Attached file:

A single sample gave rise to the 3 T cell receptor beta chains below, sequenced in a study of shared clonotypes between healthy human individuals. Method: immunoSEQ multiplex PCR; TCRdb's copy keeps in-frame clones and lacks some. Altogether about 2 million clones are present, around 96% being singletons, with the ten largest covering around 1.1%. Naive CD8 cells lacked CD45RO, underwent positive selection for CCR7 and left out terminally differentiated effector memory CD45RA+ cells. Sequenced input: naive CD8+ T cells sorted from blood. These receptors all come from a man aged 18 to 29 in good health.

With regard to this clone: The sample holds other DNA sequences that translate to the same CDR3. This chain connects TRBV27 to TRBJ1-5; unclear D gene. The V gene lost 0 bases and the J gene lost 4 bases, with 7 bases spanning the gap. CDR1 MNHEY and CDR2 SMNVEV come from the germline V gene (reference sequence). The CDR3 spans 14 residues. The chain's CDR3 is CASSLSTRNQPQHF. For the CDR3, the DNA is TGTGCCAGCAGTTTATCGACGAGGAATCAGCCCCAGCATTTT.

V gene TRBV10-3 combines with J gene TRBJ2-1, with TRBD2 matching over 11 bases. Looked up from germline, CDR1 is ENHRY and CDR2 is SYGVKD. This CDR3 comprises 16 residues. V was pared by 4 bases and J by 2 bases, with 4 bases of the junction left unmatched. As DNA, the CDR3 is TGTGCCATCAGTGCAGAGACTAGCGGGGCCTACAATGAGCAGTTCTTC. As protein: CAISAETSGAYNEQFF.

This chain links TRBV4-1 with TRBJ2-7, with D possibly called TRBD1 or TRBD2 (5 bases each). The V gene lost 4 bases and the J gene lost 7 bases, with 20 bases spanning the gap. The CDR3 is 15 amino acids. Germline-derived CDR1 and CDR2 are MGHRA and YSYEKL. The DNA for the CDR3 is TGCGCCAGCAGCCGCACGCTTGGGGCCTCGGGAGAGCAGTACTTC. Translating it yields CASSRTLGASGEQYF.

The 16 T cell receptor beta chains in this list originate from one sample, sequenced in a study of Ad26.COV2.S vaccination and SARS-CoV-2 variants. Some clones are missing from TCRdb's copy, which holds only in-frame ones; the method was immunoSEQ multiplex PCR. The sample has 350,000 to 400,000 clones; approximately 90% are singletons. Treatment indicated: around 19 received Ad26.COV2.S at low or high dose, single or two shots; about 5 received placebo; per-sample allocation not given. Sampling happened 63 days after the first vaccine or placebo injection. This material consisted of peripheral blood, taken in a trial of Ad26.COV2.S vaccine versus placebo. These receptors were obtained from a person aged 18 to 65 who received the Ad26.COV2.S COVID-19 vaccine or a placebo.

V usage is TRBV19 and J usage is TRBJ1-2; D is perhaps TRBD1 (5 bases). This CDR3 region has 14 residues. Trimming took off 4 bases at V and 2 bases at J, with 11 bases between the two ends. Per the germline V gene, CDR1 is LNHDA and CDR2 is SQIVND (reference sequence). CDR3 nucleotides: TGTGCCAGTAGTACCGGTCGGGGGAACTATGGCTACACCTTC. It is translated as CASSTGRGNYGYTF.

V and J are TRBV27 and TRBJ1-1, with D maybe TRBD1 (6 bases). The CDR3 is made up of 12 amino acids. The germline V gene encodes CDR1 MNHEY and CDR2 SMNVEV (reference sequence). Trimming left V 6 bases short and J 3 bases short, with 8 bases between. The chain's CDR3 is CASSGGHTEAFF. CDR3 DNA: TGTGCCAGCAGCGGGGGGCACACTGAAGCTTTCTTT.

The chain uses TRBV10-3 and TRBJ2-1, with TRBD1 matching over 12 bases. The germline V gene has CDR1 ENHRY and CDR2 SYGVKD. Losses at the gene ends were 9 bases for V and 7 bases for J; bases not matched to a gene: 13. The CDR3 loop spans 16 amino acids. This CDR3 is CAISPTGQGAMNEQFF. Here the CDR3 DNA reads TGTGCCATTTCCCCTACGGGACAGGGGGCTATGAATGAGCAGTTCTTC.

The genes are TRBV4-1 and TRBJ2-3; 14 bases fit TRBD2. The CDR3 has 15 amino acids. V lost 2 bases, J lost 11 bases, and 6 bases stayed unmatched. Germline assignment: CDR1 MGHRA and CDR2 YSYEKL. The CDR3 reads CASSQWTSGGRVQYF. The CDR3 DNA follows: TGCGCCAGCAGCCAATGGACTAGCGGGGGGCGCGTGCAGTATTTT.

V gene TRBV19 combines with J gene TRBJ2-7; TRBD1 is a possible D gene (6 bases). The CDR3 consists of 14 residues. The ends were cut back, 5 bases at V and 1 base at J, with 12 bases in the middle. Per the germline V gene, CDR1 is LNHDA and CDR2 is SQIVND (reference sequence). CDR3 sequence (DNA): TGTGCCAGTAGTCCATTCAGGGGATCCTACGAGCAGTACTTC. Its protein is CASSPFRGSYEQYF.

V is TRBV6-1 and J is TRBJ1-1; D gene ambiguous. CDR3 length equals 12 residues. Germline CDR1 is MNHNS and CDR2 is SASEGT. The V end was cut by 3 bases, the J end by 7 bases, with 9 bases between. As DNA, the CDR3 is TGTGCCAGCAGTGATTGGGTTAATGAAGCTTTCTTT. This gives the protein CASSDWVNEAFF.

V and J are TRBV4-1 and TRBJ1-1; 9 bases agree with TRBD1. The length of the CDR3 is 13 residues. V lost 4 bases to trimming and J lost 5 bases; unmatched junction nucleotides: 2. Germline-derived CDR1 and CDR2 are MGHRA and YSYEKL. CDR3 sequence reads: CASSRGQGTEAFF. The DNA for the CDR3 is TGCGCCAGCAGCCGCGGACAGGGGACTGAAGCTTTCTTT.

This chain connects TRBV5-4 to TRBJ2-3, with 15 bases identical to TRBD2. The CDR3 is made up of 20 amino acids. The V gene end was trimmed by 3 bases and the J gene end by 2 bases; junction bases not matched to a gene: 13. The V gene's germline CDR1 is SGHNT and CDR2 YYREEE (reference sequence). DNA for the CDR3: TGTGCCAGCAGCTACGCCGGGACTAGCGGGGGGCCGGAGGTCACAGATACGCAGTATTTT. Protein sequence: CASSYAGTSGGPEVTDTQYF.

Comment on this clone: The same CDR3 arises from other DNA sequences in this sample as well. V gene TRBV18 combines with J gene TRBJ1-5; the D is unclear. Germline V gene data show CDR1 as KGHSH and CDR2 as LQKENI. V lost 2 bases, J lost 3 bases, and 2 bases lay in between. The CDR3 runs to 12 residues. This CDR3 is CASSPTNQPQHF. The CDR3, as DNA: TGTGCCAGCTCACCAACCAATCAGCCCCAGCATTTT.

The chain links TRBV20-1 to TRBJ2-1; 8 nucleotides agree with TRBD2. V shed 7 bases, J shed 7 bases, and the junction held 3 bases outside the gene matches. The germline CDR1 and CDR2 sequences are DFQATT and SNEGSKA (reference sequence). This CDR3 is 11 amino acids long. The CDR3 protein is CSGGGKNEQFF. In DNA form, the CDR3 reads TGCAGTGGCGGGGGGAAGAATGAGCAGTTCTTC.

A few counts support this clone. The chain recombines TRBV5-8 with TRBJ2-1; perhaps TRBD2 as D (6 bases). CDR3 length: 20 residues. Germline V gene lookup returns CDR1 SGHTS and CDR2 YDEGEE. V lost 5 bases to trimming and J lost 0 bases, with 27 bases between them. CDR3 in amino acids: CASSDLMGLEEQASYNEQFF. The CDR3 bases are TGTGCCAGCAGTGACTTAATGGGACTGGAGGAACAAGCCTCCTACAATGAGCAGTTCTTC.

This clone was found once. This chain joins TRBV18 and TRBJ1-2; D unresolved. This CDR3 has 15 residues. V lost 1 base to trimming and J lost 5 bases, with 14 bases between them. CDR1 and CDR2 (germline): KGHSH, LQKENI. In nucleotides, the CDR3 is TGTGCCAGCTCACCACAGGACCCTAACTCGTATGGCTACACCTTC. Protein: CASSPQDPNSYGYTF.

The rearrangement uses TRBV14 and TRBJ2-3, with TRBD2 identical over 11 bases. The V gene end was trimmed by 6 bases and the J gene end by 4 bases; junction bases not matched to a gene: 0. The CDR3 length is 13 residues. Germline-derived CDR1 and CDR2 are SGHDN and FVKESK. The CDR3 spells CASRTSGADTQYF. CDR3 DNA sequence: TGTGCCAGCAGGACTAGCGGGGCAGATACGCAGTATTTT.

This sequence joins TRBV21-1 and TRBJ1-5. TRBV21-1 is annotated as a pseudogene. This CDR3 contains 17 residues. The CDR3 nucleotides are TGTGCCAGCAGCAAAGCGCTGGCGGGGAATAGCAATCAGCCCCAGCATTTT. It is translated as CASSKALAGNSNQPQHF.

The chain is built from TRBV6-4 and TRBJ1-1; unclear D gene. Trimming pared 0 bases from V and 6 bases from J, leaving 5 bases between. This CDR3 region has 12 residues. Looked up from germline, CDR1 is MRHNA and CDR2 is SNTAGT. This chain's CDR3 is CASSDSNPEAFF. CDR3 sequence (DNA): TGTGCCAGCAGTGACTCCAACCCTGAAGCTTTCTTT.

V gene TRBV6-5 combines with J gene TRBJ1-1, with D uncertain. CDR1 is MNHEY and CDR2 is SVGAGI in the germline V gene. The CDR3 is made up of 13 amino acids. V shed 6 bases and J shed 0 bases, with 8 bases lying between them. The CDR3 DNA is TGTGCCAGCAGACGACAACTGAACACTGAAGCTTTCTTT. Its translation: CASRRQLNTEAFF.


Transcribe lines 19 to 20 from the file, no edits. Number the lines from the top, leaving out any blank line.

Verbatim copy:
This sequence joins TRBV21-1 and TRBJ1-5. TRBV21-1 is annotated as a pseudogene. This CDR3 contains 17 residues. The CDR3 nucleotides are TGTGCCAGCAGCAAAGCGCTGGCGGGGAATAGCAATCAGCCCCAGCATTTT. It is translated as CASSKALAGNSNQPQHF.

The chain is built from TRBV6-4 and TRBJ1-1; unclear D gene. Trimming pared 0 bases from V and 6 bases from J, leaving 5 bases between. This CDR3 region has 12 residues. Looked up from germline, CDR1 is MRHNA and CDR2 is SNTAGT. This chain's CDR3 is CASSDSNPEAFF. CDR3 sequence (DNA): TGTGCCAGCAGTGACTCCAACCCTGAAGCTTTCTTT.